Tag Archives: Ron Paul

Virginia Libertarian vs. libertarian

Update: See end of post for update.

An odd-year election in Virginia wouldn’t normally hold my interest, but this year there’s an interesting subplot for the rest of us. Democratic candidate Terry McAuliffe battles Republican Ken Cuccinelli and they’re neck and neck.  In third place is Libertarian candidate Robert Sarvis, amazingly polling around 10%. Is this a glimmer of third-party glory cutting through the dust of the two-party sand storm? A good showing would help remind American voters that a third way exists.

As a resident of Oregon (not voting), I don’t know much about these three candidates in Virginia, but I had hoped Libertarian Sarvis would do well and finish with double digits on election night to bring attention to Libertarian Party. But then Ron Paul threw his support behind Republican Cuccinelli! Why would Ron Paul snub an exciting Libertarian challenge to the two-party statists? There must be less to Robert Sarvis than meets the eye, since Ron Paul doesn’t always feel like endorsing someone and could have easily continued his home schooling interview schedule. Then again, Ron Paul is a Republican and didn’t endorse 2012 Libertarian Presidential candidate Gary Johnson, so they’re not exactly blood brothers.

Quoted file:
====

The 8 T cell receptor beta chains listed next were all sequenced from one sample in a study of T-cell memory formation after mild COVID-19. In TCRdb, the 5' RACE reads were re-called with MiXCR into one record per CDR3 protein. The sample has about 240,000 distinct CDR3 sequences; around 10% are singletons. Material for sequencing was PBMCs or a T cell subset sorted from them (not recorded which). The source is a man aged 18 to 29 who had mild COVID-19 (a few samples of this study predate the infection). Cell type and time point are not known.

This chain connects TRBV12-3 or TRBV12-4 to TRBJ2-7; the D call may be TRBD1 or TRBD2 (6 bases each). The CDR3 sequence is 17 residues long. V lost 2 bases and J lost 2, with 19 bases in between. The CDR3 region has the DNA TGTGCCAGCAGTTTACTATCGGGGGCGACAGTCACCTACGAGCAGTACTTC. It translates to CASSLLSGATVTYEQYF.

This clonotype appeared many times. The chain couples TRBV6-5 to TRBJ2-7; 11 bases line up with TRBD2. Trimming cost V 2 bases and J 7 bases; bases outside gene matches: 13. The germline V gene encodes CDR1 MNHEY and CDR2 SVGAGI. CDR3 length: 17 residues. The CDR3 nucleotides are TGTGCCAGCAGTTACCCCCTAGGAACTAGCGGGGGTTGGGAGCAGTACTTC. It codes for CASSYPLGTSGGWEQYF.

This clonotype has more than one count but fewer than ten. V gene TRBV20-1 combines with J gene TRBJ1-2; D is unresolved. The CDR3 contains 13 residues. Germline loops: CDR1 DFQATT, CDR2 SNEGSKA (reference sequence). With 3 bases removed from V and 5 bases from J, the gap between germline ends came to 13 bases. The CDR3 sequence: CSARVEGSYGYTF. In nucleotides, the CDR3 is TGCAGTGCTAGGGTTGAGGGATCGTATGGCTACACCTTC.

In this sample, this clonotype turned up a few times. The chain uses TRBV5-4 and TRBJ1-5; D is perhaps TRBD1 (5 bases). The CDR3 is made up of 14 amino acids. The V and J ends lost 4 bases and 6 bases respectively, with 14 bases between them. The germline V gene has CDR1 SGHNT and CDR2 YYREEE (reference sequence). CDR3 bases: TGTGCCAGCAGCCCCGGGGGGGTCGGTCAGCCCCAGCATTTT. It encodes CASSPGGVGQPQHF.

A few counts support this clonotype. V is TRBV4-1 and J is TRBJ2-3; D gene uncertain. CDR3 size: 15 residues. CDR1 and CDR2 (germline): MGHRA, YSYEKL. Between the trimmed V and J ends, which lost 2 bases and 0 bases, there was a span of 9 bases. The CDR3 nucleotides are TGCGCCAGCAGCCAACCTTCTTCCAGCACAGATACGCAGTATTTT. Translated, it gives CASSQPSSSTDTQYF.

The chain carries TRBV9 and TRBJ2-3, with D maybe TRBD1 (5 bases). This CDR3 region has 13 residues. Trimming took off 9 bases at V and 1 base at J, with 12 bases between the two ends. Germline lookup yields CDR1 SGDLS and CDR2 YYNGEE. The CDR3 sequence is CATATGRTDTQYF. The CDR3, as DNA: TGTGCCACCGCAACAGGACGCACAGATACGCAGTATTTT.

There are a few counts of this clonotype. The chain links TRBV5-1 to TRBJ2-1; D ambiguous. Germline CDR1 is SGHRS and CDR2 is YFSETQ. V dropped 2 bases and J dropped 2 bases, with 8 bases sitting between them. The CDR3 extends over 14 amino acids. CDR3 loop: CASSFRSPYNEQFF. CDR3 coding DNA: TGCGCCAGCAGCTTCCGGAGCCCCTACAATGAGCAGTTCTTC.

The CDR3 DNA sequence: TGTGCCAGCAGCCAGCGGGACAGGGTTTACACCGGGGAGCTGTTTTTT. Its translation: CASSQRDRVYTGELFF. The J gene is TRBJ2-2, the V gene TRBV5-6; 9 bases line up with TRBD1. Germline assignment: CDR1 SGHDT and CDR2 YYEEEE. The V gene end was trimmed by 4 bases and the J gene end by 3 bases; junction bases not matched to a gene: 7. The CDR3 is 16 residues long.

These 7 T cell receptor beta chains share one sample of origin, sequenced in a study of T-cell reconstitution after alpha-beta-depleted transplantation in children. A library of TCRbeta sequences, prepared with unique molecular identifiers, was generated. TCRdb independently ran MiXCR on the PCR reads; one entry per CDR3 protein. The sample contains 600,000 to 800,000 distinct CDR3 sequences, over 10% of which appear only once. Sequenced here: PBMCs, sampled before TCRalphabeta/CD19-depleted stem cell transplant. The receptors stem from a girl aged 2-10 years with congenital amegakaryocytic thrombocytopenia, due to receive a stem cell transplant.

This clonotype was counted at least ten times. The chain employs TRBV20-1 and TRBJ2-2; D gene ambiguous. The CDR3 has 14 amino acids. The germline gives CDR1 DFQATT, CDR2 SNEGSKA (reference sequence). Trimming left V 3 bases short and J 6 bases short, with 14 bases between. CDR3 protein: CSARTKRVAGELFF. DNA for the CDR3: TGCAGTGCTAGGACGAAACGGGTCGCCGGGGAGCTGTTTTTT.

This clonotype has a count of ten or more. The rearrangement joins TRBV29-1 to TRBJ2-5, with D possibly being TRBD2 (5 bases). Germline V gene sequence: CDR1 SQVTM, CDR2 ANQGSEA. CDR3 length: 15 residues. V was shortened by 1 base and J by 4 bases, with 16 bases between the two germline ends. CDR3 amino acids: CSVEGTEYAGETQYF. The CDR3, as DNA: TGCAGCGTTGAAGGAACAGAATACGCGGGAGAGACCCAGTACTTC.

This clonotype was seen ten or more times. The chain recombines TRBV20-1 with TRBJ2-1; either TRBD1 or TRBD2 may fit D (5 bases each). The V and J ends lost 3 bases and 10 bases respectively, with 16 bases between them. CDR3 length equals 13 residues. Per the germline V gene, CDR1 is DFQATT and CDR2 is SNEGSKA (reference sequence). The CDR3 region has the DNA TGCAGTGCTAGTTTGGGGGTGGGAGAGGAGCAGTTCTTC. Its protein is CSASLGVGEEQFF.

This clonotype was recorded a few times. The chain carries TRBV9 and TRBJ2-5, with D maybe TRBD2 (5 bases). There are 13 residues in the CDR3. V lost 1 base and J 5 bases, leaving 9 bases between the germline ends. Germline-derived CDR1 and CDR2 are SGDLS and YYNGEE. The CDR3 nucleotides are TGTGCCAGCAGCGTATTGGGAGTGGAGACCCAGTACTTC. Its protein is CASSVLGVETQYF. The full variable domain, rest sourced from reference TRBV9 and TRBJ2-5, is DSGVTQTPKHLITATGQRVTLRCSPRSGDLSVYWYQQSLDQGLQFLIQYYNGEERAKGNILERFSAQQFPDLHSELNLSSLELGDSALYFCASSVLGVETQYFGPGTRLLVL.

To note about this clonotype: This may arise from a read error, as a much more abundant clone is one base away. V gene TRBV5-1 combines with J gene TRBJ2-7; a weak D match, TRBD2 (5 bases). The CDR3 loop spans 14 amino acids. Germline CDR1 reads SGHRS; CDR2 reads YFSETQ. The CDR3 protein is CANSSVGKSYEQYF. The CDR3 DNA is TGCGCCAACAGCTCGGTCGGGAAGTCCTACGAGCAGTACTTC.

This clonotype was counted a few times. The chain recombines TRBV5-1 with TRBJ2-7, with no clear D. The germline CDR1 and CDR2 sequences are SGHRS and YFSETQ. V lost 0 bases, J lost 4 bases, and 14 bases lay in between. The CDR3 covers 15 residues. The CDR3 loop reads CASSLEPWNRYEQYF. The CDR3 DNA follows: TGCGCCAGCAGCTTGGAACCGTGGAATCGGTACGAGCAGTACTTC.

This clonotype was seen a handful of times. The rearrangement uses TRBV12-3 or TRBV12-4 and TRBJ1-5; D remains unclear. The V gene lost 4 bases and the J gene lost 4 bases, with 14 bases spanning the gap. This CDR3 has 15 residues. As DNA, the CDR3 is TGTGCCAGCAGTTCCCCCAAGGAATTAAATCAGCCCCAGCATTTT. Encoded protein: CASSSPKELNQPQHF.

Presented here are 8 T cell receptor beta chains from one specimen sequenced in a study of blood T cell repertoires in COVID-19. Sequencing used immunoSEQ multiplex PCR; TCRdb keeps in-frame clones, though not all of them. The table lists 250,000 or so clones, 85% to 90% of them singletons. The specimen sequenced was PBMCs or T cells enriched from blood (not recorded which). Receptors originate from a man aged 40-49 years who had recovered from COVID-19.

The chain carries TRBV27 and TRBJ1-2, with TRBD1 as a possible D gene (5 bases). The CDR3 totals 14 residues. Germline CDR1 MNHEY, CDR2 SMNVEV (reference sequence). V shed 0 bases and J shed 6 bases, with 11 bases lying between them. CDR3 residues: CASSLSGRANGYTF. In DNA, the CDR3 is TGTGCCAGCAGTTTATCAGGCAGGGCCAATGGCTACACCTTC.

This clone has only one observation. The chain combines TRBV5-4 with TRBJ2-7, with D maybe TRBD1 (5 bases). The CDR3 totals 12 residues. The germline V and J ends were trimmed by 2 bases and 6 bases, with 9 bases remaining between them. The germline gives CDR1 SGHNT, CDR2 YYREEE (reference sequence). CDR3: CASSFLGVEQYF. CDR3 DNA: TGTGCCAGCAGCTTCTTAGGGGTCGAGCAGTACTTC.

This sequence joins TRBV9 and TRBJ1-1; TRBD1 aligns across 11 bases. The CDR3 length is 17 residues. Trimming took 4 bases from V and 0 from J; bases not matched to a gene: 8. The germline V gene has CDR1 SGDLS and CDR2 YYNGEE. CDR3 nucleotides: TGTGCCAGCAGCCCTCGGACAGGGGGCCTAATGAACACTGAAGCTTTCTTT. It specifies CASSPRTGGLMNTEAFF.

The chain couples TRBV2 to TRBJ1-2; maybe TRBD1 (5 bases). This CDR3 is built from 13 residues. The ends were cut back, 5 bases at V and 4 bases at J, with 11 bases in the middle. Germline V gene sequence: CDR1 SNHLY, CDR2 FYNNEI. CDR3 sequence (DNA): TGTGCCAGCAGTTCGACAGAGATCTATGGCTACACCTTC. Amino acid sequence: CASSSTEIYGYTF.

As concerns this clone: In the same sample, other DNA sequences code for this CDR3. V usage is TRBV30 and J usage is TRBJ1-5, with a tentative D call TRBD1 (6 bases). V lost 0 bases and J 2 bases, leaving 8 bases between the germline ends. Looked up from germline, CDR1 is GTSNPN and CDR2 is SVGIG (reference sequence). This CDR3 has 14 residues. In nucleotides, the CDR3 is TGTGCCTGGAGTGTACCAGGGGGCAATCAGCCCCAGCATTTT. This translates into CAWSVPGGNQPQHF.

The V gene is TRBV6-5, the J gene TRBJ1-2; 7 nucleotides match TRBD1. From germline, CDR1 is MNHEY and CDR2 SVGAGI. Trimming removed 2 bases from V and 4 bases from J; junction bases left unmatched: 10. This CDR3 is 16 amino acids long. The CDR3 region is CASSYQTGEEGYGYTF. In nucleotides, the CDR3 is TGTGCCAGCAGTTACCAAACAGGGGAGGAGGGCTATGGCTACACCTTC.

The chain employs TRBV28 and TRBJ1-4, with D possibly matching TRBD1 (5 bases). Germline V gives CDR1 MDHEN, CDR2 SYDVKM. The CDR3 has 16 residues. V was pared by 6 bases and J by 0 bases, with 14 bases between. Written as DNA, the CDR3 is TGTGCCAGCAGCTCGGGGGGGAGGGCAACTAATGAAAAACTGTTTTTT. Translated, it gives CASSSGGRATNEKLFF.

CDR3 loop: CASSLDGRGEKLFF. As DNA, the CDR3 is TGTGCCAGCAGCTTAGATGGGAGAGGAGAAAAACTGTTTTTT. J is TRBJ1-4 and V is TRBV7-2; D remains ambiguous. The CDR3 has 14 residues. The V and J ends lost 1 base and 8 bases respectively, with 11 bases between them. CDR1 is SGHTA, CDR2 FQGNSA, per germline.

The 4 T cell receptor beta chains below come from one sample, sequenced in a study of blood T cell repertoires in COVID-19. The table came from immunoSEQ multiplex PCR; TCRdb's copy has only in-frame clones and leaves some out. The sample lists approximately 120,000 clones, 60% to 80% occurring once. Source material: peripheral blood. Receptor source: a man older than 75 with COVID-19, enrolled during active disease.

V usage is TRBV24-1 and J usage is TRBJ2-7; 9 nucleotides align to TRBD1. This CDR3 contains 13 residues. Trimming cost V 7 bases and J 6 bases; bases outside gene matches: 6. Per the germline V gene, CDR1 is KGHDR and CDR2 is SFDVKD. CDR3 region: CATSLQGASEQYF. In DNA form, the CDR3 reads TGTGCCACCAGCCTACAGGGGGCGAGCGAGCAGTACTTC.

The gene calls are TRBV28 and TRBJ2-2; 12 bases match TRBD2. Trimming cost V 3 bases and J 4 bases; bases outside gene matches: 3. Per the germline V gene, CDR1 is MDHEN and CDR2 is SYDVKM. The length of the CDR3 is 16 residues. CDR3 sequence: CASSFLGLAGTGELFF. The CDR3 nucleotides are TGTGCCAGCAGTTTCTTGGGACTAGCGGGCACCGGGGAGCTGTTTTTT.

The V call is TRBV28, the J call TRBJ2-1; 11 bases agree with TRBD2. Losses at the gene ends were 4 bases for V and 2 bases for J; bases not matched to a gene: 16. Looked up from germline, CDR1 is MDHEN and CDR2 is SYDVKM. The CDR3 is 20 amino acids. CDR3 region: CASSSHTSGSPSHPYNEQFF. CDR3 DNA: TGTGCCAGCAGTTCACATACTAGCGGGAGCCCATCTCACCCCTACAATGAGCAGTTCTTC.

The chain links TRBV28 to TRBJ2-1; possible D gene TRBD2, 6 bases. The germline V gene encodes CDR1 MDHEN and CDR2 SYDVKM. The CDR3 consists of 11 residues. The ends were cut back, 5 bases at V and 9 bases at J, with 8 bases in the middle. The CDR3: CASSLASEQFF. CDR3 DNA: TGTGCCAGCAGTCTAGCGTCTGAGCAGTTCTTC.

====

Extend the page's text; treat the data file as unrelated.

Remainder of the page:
It turns out Libertarian Sarvis may not be so libertarian after all if you start comparing him to other folks who call themselves incidental libertarians. And Cuccinelli isn’t really all that Republican if you start comparing him to the business as usual over at the Grand Old Party where he’s seen as a libertarian. The quest for the Holy Grail of Virginia has become a race run by Big-L Libertarian vs. small-l libertarian vs. not libertarian.

Terry McAuliffe is the “not libertarian,” so I don’t have much to say about him. But Robert Sarvis now finds his ideological and party credentials called into question. Is he a Big-L or a small-l? Charles C.W. Cooke makes a good point that, “a politician (who) is not a Democrat but is nonetheless critical of the social policies of a Republican hardly makes him Murray Rothbard.” Read his well-reasoned problems with Libertarian Sarvis at the National Review Online.

Meanwhile amid the confusion, the entrenched powers of the two-party statists typically complain about the Libertarians taking votes from the Republicans. It should be noted, however, that Sarvis is a much more progressive libertarian than some, and is pulling a fair share of attention away from McAuliffe. He seems at odds with libertarian values in both social and economic issues, though he has landed the endorsement of Gary Johnson.